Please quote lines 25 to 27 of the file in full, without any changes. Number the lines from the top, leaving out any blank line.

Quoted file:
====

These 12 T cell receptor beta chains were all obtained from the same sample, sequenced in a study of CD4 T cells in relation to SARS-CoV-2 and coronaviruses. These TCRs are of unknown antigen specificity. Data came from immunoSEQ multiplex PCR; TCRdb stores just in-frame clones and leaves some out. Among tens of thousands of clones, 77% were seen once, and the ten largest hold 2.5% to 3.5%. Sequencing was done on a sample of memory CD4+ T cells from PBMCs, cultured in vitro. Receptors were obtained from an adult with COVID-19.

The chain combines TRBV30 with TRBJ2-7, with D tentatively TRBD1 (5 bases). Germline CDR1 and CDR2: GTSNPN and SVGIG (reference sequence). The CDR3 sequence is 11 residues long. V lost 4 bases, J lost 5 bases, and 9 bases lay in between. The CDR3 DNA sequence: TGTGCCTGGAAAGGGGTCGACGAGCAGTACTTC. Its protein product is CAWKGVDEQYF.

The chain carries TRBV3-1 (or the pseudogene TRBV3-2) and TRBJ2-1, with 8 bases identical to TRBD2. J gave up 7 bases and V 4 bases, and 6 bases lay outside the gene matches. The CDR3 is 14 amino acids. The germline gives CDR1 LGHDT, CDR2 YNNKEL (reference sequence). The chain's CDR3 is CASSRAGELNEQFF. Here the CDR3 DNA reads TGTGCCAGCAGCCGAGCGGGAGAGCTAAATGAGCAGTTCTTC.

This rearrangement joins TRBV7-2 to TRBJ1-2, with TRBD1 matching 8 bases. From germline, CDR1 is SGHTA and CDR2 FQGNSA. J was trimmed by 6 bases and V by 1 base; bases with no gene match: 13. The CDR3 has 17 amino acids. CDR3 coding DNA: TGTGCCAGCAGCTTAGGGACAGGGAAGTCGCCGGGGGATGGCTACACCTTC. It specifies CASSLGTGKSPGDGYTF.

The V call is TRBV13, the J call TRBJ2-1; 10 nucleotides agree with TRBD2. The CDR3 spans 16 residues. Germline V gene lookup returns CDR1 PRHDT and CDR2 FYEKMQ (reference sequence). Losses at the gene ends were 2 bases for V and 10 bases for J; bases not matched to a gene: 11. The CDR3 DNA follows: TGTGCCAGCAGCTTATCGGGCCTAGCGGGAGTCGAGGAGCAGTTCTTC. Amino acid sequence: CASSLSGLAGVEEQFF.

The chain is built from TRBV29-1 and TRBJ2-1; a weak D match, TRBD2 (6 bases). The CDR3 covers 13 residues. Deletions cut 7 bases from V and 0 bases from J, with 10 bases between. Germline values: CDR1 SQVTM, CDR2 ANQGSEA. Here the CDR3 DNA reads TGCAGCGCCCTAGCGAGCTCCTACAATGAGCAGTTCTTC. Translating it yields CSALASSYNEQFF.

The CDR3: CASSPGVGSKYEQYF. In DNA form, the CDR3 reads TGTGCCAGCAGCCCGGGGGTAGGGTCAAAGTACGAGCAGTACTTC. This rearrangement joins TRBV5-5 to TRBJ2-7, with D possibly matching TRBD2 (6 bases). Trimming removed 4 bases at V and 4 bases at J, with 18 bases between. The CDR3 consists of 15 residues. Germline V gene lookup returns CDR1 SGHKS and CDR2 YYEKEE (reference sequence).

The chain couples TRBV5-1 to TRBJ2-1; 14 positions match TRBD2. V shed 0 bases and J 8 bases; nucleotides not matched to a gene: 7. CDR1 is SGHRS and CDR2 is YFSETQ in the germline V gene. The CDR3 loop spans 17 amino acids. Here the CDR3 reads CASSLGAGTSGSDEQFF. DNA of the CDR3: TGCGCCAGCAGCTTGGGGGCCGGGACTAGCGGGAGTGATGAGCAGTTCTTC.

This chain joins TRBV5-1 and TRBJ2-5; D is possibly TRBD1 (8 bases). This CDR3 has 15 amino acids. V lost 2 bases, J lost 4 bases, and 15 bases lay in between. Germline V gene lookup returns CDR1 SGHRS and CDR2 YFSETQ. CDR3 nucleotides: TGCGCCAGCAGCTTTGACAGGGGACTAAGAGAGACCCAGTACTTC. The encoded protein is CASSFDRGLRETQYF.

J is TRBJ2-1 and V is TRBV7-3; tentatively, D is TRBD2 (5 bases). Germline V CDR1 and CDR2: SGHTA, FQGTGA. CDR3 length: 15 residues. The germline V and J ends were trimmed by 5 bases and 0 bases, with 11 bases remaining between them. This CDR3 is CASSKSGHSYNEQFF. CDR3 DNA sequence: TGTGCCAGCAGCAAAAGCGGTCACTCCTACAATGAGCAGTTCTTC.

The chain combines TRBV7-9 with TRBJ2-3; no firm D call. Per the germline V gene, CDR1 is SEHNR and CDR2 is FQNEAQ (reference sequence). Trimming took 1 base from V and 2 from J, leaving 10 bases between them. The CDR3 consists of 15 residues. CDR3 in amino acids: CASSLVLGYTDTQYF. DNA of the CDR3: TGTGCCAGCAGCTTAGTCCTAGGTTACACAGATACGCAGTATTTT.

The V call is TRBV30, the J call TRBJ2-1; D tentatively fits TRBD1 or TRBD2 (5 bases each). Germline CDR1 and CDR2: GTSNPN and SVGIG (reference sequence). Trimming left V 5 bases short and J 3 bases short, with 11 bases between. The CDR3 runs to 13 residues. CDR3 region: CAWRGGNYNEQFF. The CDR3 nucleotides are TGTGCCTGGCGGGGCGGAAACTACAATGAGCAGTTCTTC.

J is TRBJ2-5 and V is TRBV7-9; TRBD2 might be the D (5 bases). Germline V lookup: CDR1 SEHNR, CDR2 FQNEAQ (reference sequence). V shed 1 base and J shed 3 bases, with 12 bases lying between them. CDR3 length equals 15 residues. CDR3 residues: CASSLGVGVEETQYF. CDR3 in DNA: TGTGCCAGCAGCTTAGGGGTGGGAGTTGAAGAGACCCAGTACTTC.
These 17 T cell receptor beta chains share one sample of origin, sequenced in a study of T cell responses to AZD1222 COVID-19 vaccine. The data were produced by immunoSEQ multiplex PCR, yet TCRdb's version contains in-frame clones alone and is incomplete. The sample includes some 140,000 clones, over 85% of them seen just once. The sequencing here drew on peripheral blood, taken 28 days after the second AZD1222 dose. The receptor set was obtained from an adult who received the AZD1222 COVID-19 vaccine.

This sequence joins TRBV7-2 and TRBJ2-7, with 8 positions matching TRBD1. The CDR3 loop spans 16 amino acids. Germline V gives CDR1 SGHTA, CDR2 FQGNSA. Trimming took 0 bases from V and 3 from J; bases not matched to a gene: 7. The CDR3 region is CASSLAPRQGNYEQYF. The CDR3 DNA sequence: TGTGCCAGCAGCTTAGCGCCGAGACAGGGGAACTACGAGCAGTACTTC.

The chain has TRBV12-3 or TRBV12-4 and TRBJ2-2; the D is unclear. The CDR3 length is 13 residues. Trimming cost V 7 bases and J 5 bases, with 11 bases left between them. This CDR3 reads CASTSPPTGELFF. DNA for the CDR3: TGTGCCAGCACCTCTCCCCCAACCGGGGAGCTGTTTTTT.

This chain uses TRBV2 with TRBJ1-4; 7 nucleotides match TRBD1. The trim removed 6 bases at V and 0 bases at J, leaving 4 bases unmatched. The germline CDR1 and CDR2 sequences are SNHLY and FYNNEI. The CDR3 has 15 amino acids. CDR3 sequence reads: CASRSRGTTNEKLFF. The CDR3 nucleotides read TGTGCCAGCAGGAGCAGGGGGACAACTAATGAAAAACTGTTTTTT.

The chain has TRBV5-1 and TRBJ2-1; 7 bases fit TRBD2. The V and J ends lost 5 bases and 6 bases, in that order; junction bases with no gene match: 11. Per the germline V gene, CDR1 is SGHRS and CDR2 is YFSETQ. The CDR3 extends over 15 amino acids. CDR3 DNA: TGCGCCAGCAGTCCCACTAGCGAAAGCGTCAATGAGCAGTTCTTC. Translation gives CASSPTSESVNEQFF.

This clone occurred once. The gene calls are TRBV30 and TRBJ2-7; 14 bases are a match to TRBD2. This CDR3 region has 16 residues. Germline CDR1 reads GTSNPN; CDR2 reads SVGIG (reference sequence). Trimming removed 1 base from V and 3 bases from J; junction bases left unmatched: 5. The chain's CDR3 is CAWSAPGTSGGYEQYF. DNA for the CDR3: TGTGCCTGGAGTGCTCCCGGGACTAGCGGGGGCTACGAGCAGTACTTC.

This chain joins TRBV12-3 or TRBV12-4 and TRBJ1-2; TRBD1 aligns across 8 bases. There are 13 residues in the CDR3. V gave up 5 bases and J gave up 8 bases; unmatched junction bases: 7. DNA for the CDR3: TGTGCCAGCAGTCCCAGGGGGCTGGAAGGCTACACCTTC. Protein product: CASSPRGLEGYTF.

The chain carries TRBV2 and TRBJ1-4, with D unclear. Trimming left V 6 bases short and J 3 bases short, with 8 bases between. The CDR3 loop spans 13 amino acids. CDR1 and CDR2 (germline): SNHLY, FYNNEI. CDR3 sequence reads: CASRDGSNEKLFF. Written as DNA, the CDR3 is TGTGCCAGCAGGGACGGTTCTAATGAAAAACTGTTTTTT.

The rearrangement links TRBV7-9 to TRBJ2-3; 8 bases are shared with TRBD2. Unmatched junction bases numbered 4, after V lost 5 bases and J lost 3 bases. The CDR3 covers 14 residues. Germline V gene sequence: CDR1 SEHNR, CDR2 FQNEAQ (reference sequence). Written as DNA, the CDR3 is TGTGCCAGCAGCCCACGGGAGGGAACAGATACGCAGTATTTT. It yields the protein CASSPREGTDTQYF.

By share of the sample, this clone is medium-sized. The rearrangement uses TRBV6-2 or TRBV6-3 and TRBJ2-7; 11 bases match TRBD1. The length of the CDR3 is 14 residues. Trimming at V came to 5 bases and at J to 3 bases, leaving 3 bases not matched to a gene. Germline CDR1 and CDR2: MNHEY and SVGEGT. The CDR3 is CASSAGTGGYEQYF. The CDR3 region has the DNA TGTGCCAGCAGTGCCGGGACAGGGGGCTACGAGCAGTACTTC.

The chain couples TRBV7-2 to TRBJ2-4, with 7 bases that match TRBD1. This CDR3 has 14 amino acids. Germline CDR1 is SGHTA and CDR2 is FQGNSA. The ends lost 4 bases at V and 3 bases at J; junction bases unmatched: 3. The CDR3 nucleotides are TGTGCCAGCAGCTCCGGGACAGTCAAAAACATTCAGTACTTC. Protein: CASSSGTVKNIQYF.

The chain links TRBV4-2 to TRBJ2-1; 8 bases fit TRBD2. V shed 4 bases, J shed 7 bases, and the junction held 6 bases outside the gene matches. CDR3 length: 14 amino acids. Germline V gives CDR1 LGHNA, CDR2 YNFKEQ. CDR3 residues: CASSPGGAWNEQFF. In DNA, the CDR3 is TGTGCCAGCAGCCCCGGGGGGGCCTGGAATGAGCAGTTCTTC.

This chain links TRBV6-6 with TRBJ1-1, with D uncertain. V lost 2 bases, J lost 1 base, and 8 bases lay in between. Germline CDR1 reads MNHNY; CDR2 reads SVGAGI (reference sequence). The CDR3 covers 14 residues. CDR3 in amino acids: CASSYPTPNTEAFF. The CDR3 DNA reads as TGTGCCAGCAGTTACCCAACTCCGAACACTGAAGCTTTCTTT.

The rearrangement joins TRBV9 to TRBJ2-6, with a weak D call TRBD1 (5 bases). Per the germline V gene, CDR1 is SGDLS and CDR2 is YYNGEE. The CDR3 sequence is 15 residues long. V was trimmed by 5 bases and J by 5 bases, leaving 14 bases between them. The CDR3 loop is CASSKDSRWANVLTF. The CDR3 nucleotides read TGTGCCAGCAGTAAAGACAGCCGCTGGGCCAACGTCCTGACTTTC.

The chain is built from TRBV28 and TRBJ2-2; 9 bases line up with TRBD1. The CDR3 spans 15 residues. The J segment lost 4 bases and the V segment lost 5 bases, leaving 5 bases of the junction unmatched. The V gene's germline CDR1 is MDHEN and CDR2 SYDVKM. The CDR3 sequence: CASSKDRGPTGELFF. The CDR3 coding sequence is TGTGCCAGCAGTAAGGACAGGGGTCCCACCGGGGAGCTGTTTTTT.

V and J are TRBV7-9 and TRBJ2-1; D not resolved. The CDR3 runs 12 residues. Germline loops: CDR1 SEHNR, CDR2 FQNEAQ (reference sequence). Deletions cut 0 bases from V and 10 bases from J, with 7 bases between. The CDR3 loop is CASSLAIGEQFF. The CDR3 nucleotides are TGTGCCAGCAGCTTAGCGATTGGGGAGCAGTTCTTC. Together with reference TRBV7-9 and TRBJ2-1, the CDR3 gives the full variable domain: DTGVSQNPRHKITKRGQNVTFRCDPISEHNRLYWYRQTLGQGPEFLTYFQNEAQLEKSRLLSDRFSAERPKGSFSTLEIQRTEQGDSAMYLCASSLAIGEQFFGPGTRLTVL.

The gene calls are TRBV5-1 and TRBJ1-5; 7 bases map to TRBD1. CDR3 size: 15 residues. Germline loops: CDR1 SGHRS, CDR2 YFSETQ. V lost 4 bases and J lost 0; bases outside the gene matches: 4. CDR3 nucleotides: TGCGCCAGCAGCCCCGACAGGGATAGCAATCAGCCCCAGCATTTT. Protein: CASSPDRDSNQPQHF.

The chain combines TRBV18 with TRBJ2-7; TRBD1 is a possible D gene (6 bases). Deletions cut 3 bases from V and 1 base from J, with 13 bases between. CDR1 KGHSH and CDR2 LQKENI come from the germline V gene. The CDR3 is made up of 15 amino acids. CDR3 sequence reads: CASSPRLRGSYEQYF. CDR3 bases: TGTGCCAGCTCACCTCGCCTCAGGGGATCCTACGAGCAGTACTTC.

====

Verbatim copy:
The chain links TRBV4-2 to TRBJ2-1; 8 bases fit TRBD2. V shed 4 bases, J shed 7 bases, and the junction held 6 bases outside the gene matches. CDR3 length: 14 amino acids. Germline V gives CDR1 LGHNA, CDR2 YNFKEQ. CDR3 residues: CASSPGGAWNEQFF. In DNA, the CDR3 is TGTGCCAGCAGCCCCGGGGGGGCCTGGAATGAGCAGTTCTTC.

This chain links TRBV6-6 with TRBJ1-1, with D uncertain. V lost 2 bases, J lost 1 base, and 8 bases lay in between. Germline CDR1 reads MNHNY; CDR2 reads SVGAGI (reference sequence). The CDR3 covers 14 residues. CDR3 in amino acids: CASSYPTPNTEAFF. The CDR3 DNA reads as TGTGCCAGCAGTTACCCAACTCCGAACACTGAAGCTTTCTTT.

The rearrangement joins TRBV9 to TRBJ2-6, with a weak D call TRBD1 (5 bases). Per the germline V gene, CDR1 is SGDLS and CDR2 is YYNGEE. The CDR3 sequence is 15 residues long. V was trimmed by 5 bases and J by 5 bases, leaving 14 bases between them. The CDR3 loop is CASSKDSRWANVLTF. The CDR3 nucleotides read TGTGCCAGCAGTAAAGACAGCCGCTGGGCCAACGTCCTGACTTTC.